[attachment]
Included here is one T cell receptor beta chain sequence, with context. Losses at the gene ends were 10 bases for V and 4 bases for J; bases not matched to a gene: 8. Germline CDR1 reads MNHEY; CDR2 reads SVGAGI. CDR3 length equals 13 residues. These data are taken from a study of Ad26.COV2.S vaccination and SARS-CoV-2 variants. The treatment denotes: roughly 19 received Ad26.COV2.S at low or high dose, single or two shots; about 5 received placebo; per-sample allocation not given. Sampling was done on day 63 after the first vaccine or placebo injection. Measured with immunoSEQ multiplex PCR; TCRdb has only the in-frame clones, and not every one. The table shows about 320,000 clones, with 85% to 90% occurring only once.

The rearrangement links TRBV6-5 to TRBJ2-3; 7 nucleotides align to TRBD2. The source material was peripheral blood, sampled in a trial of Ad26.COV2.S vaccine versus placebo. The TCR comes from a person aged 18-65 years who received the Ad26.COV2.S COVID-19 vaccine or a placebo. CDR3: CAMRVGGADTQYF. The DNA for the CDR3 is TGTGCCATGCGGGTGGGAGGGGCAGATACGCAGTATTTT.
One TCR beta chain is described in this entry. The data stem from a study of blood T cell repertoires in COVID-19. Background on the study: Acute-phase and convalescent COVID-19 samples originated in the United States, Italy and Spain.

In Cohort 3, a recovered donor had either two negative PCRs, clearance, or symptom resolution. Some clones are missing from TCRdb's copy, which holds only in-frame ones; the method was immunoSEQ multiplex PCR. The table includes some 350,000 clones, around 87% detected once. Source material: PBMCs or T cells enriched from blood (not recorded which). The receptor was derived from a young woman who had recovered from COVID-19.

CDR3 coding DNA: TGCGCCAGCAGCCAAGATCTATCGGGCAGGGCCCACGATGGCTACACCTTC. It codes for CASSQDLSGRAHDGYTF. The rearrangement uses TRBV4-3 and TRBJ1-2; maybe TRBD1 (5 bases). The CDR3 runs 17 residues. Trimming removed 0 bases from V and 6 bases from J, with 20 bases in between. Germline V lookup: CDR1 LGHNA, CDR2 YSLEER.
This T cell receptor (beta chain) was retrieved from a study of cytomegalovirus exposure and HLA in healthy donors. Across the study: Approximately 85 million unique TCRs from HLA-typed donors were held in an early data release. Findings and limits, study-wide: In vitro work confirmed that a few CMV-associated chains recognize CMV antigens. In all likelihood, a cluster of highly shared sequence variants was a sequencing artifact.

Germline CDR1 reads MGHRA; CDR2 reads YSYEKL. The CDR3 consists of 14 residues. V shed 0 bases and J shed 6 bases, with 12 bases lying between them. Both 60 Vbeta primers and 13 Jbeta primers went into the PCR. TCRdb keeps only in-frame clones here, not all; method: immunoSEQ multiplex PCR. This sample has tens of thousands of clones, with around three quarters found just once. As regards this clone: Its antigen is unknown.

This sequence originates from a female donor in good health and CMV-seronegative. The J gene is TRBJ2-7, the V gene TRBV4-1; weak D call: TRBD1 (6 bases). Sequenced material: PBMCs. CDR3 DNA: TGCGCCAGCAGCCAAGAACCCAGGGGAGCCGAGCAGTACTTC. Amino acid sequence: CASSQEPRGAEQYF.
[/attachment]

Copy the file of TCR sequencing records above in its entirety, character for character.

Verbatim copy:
Included here is one T cell receptor beta chain sequence, with context. Losses at the gene ends were 10 bases for V and 4 bases for J; bases not matched to a gene: 8. Germline CDR1 reads MNHEY; CDR2 reads SVGAGI. CDR3 length equals 13 residues. These data are taken from a study of Ad26.COV2.S vaccination and SARS-CoV-2 variants. The treatment denotes: roughly 19 received Ad26.COV2.S at low or high dose, single or two shots; about 5 received placebo; per-sample allocation not given. Sampling was done on day 63 after the first vaccine or placebo injection. Measured with immunoSEQ multiplex PCR; TCRdb has only the in-frame clones, and not every one. The table shows about 320,000 clones, with 85% to 90% occurring only once.

The rearrangement links TRBV6-5 to TRBJ2-3; 7 nucleotides align to TRBD2. The source material was peripheral blood, sampled in a trial of Ad26.COV2.S vaccine versus placebo. The TCR comes from a person aged 18-65 years who received the Ad26.COV2.S COVID-19 vaccine or a placebo. CDR3: CAMRVGGADTQYF. The DNA for the CDR3 is TGTGCCATGCGGGTGGGAGGGGCAGATACGCAGTATTTT.
One TCR beta chain is described in this entry. The data stem from a study of blood T cell repertoires in COVID-19. Background on the study: Acute-phase and convalescent COVID-19 samples originated in the United States, Italy and Spain.

In Cohort 3, a recovered donor had either two negative PCRs, clearance, or symptom resolution. Some clones are missing from TCRdb's copy, which holds only in-frame ones; the method was immunoSEQ multiplex PCR. The table includes some 350,000 clones, around 87% detected once. Source material: PBMCs or T cells enriched from blood (not recorded which). The receptor was derived from a young woman who had recovered from COVID-19.

CDR3 coding DNA: TGCGCCAGCAGCCAAGATCTATCGGGCAGGGCCCACGATGGCTACACCTTC. It codes for CASSQDLSGRAHDGYTF. The rearrangement uses TRBV4-3 and TRBJ1-2; maybe TRBD1 (5 bases). The CDR3 runs 17 residues. Trimming removed 0 bases from V and 6 bases from J, with 20 bases in between. Germline V lookup: CDR1 LGHNA, CDR2 YSLEER.
This T cell receptor (beta chain) was retrieved from a study of cytomegalovirus exposure and HLA in healthy donors. Across the study: Approximately 85 million unique TCRs from HLA-typed donors were held in an early data release. Findings and limits, study-wide: In vitro work confirmed that a few CMV-associated chains recognize CMV antigens. In all likelihood, a cluster of highly shared sequence variants was a sequencing artifact.

Germline CDR1 reads MGHRA; CDR2 reads YSYEKL. The CDR3 consists of 14 residues. V shed 0 bases and J shed 6 bases, with 12 bases lying between them. Both 60 Vbeta primers and 13 Jbeta primers went into the PCR. TCRdb keeps only in-frame clones here, not all; method: immunoSEQ multiplex PCR. This sample has tens of thousands of clones, with around three quarters found just once. As regards this clone: Its antigen is unknown.

This sequence originates from a female donor in good health and CMV-seronegative. The J gene is TRBJ2-7, the V gene TRBV4-1; weak D call: TRBD1 (6 bases). Sequenced material: PBMCs. CDR3 DNA: TGCGCCAGCAGCCAAGAACCCAGGGGAGCCGAGCAGTACTTC. Amino acid sequence: CASSQEPRGAEQYF.